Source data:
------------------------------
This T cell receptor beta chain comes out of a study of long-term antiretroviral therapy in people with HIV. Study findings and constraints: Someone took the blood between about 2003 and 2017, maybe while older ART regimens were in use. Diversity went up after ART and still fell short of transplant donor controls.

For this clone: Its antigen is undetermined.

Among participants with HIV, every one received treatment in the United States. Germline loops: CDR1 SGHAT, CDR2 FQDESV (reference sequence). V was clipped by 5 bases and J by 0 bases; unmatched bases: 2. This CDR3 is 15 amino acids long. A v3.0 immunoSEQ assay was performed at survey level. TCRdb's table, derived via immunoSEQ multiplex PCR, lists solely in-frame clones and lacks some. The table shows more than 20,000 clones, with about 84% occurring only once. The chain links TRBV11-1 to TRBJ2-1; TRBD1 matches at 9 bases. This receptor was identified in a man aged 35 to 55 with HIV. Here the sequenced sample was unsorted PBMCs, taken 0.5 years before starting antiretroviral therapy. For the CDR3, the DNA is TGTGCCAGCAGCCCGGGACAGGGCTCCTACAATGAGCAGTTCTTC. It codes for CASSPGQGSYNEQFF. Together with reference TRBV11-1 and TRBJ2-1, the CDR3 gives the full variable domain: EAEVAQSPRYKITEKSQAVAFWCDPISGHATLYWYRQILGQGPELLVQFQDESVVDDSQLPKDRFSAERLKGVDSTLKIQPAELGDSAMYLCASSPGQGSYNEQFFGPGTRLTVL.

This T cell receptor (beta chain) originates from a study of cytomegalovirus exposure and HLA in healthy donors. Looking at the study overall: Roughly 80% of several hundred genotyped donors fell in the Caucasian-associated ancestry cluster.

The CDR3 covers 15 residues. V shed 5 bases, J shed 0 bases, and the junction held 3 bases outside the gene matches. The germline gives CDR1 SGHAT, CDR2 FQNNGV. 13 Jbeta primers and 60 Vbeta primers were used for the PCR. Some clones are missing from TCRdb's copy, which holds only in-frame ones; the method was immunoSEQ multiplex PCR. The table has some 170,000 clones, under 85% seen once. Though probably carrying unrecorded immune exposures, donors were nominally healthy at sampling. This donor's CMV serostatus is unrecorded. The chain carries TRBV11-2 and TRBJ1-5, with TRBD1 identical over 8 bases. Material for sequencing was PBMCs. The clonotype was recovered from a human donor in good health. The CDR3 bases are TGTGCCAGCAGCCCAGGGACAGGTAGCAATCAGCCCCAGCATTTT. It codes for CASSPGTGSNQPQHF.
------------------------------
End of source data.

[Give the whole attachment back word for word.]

This T cell receptor beta chain comes out of a study of long-term antiretroviral therapy in people with HIV. Study findings and constraints: Someone took the blood between about 2003 and 2017, maybe while older ART regimens were in use. Diversity went up after ART and still fell short of transplant donor controls.

For this clone: Its antigen is undetermined.

Among participants with HIV, every one received treatment in the United States. Germline loops: CDR1 SGHAT, CDR2 FQDESV (reference sequence). V was clipped by 5 bases and J by 0 bases; unmatched bases: 2. This CDR3 is 15 amino acids long. A v3.0 immunoSEQ assay was performed at survey level. TCRdb's table, derived via immunoSEQ multiplex PCR, lists solely in-frame clones and lacks some. The table shows more than 20,000 clones, with about 84% occurring only once. The chain links TRBV11-1 to TRBJ2-1; TRBD1 matches at 9 bases. This receptor was identified in a man aged 35 to 55 with HIV. Here the sequenced sample was unsorted PBMCs, taken 0.5 years before starting antiretroviral therapy. For the CDR3, the DNA is TGTGCCAGCAGCCCGGGACAGGGCTCCTACAATGAGCAGTTCTTC. It codes for CASSPGQGSYNEQFF. Together with reference TRBV11-1 and TRBJ2-1, the CDR3 gives the full variable domain: EAEVAQSPRYKITEKSQAVAFWCDPISGHATLYWYRQILGQGPELLVQFQDESVVDDSQLPKDRFSAERLKGVDSTLKIQPAELGDSAMYLCASSPGQGSYNEQFFGPGTRLTVL.

This T cell receptor (beta chain) originates from a study of cytomegalovirus exposure and HLA in healthy donors. Looking at the study overall: Roughly 80% of several hundred genotyped donors fell in the Caucasian-associated ancestry cluster.

The CDR3 covers 15 residues. V shed 5 bases, J shed 0 bases, and the junction held 3 bases outside the gene matches. The germline gives CDR1 SGHAT, CDR2 FQNNGV. 13 Jbeta primers and 60 Vbeta primers were used for the PCR. Some clones are missing from TCRdb's copy, which holds only in-frame ones; the method was immunoSEQ multiplex PCR. The table has some 170,000 clones, under 85% seen once. Though probably carrying unrecorded immune exposures, donors were nominally healthy at sampling. This donor's CMV serostatus is unrecorded. The chain carries TRBV11-2 and TRBJ1-5, with TRBD1 identical over 8 bases. Material for sequencing was PBMCs. The clonotype was recovered from a human donor in good health. The CDR3 bases are TGTGCCAGCAGCCCAGGGACAGGTAGCAATCAGCCCCAGCATTTT. It codes for CASSPGTGSNQPQHF.